If you or a loved one has been convicted of a criminal offense, you may have heard that an appeal or a habeas corpus petition may be able to help get the conviction overturned. However, few people understand what a writ of habeas corpus does or how it differs from a traditional appeal. The experienced attorneys at The Appellate Law Firm are here to help explain the differences between these options following a trial court conviction and advise you on the best options for your case. Call or contact us today if you are asking, “What is a habeas corpus petition?”
Differences Between a Writ and an Appeal
Both appeals and writs are part of the appellate process after a civil or criminal trial. The major difference between an appeal and a writ is the purpose behind using the appellate process. The purpose of an appeal is to object to or correct an error that is on the trial record that substantially impacted the outcome of the case. The appellate court cannot consider any outside evidence beyond what is in the trial record during an appeal and must consider only issues of law or fact that happened at trial.
The purpose of a writ during the appellate process is to have the appellate court consider evidence outside the record of the trial court or for issues that require immediate attention. Examples of an appropriate use of a writ include claims of ineffective assistance of counsel and unlawful imprisonment. Writs, or petitions, of habeas corpus are utilized to challenge the conditions or legality of a person’s imprisonment.
Writs of Habeas Corpus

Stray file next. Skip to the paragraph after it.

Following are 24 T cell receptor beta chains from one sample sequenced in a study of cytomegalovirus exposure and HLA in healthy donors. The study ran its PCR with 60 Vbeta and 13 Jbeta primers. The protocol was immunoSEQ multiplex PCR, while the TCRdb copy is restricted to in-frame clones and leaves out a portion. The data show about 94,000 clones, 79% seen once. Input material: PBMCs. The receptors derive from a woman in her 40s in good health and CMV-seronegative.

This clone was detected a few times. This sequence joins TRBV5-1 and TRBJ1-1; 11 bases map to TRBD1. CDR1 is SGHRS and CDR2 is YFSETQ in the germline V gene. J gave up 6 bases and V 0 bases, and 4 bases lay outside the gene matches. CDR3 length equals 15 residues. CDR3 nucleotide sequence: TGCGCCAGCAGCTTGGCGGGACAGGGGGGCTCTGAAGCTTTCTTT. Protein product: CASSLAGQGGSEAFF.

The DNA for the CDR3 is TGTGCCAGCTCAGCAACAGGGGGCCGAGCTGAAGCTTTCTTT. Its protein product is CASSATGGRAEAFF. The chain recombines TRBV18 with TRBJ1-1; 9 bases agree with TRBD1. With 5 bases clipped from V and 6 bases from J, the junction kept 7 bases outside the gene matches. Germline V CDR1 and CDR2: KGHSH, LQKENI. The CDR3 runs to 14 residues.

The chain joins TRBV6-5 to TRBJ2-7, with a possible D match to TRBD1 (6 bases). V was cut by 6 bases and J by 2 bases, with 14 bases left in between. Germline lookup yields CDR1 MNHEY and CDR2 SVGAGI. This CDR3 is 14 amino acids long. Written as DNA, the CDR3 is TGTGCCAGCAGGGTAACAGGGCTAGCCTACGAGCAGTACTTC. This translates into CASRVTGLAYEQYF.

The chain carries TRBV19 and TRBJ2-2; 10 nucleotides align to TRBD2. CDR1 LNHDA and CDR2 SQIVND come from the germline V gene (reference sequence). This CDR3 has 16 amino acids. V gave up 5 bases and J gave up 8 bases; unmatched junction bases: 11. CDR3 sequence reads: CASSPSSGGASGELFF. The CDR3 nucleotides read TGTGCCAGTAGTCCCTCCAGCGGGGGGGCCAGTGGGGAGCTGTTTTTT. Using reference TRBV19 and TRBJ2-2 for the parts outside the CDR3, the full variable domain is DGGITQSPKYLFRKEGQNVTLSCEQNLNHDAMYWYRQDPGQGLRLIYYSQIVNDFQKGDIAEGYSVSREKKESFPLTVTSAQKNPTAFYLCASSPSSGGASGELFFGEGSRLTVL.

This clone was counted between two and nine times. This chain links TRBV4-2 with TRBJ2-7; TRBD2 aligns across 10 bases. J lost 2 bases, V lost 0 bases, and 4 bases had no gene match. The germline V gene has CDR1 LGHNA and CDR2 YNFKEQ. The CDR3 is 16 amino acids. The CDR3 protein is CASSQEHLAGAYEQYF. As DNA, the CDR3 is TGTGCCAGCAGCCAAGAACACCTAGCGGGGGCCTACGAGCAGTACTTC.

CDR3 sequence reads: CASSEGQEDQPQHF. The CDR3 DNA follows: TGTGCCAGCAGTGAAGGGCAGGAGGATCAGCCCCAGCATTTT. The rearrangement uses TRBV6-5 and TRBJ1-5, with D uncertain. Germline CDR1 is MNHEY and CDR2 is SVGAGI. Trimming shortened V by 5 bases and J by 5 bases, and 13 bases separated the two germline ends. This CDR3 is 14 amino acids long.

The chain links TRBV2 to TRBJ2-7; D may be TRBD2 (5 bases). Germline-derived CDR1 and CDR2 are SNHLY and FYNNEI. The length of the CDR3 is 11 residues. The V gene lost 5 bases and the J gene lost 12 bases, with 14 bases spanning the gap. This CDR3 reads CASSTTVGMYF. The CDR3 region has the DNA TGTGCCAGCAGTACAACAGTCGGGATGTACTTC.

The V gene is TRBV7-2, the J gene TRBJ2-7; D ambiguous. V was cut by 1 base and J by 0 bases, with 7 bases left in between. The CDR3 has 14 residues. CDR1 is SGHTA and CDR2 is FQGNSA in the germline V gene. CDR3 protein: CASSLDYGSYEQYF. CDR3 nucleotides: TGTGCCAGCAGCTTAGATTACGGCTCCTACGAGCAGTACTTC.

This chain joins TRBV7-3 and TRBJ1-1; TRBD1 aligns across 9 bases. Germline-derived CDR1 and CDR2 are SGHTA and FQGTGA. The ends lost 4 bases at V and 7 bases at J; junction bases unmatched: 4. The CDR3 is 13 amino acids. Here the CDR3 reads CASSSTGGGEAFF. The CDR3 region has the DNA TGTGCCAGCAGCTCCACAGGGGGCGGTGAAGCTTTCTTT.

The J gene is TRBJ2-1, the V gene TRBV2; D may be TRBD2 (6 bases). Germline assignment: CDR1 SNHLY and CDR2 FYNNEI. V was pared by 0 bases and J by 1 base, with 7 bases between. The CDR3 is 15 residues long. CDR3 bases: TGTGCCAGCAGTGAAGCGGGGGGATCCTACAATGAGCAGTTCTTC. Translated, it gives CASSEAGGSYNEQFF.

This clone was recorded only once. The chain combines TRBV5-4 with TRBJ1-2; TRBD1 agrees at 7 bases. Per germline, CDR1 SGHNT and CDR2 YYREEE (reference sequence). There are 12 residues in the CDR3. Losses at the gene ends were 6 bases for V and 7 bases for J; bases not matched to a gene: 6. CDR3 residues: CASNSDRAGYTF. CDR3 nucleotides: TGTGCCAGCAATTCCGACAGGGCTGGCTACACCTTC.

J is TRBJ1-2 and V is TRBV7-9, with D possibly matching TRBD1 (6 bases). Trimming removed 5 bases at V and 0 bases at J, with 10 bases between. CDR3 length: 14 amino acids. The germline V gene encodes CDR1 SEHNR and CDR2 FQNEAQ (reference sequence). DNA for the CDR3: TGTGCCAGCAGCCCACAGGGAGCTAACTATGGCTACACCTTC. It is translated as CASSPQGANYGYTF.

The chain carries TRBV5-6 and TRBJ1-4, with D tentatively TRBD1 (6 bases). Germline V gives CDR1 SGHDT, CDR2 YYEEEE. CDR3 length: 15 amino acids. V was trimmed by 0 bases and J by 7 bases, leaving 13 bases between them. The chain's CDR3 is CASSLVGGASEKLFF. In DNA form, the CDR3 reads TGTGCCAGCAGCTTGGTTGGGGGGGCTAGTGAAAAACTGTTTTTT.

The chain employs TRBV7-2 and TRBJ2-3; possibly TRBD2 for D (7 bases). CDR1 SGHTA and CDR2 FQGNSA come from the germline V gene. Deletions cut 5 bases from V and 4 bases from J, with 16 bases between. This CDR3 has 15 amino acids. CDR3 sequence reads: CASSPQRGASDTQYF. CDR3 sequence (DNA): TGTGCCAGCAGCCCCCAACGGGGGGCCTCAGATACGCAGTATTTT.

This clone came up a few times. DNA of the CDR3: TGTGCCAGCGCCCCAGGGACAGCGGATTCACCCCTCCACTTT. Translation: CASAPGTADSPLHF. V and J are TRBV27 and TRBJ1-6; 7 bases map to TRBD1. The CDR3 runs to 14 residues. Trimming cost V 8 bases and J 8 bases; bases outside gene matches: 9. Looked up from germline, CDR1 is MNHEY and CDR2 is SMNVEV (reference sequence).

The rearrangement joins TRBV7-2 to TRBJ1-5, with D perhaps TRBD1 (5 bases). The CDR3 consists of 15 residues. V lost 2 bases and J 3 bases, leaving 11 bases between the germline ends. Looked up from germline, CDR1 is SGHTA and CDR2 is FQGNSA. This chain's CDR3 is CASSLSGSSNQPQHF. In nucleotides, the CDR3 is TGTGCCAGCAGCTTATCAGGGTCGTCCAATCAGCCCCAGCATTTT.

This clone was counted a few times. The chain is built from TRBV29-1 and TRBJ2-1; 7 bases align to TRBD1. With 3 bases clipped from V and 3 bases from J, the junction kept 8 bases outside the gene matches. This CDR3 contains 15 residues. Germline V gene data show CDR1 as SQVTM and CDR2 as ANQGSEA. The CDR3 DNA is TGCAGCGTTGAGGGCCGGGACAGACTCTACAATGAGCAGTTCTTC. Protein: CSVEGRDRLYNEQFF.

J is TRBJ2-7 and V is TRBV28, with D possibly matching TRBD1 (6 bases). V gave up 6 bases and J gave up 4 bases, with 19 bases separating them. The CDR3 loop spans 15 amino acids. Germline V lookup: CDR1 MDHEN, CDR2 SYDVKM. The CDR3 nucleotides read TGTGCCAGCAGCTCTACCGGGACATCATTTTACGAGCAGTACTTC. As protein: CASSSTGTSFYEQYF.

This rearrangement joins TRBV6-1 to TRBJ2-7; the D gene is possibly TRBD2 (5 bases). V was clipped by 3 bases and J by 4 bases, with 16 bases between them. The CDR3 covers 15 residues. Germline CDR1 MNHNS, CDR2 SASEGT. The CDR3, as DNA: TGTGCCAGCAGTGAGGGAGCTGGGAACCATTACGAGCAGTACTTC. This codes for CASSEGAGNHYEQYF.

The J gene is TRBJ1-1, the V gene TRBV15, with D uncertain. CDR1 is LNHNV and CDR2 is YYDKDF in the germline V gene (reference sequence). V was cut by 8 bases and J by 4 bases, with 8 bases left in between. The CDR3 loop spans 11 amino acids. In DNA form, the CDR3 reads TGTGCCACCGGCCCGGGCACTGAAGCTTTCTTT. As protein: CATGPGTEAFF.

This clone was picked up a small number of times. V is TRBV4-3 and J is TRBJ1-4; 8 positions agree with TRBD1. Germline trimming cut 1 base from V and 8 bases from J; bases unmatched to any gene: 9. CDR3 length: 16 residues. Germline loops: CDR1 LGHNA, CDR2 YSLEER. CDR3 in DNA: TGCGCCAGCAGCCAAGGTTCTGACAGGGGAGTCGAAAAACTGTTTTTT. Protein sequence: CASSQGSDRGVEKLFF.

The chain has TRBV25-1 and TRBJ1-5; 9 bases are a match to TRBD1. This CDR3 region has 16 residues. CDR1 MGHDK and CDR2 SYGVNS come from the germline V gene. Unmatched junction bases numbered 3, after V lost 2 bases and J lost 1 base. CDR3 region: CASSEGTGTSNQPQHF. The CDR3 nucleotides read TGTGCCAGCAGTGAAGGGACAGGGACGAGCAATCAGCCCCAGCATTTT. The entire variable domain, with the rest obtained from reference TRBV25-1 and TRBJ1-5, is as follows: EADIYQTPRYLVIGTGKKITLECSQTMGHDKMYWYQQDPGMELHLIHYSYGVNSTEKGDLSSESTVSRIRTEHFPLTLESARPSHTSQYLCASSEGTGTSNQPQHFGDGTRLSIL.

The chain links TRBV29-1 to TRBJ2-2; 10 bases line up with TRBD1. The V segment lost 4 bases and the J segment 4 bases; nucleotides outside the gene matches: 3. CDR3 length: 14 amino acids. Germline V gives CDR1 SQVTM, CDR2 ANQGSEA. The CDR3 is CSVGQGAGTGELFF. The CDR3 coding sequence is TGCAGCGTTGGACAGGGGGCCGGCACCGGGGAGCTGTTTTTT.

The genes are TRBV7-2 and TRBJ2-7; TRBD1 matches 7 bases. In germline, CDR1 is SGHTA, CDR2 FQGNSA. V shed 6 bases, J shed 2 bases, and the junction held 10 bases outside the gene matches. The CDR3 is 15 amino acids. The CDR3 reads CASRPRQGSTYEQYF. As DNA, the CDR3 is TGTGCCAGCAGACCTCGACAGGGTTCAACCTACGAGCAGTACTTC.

A writ, or petition, for habeas corpus literally translates to a petition to produce the body. When a writ of habeas corpus is presented to the court, it orders the person or agency holding the petitioner to deliver that person to the court. Both state and federal courts can hear writs of habeas corpus, and in many cases an imprisoned person must try their petition in state court first before petitioning the federal court.
A state habeas corpus petition requests release from a state jail or prison, or a change in the conditions of incarceration, upon proof that the petitioner is being held in violation of a state law or constitutional right. A federal habeas corpus petition requests that the petitioner be released from either state or federal prison due to a violation of a U.S. Constitutional right. The purpose of a habeas corpus petition is to address a legal issue that takes place outside the trial transcript, unlike an appeal, which ultimately resulted in the loss of the petitioner’s freedom. An experienced appellate attorney can review your case and advise on whether an appeal or a writ is best for your situation.
What is a Habeas Corpus Petition? Contact an Experienced Attorney for Help
If you would like to speak with an experienced appellate law attorney about filing an appeal or submitting a writ to the appellate court, call the office or contact us today at The Appellate Law Firm to schedule a free consultation of your case.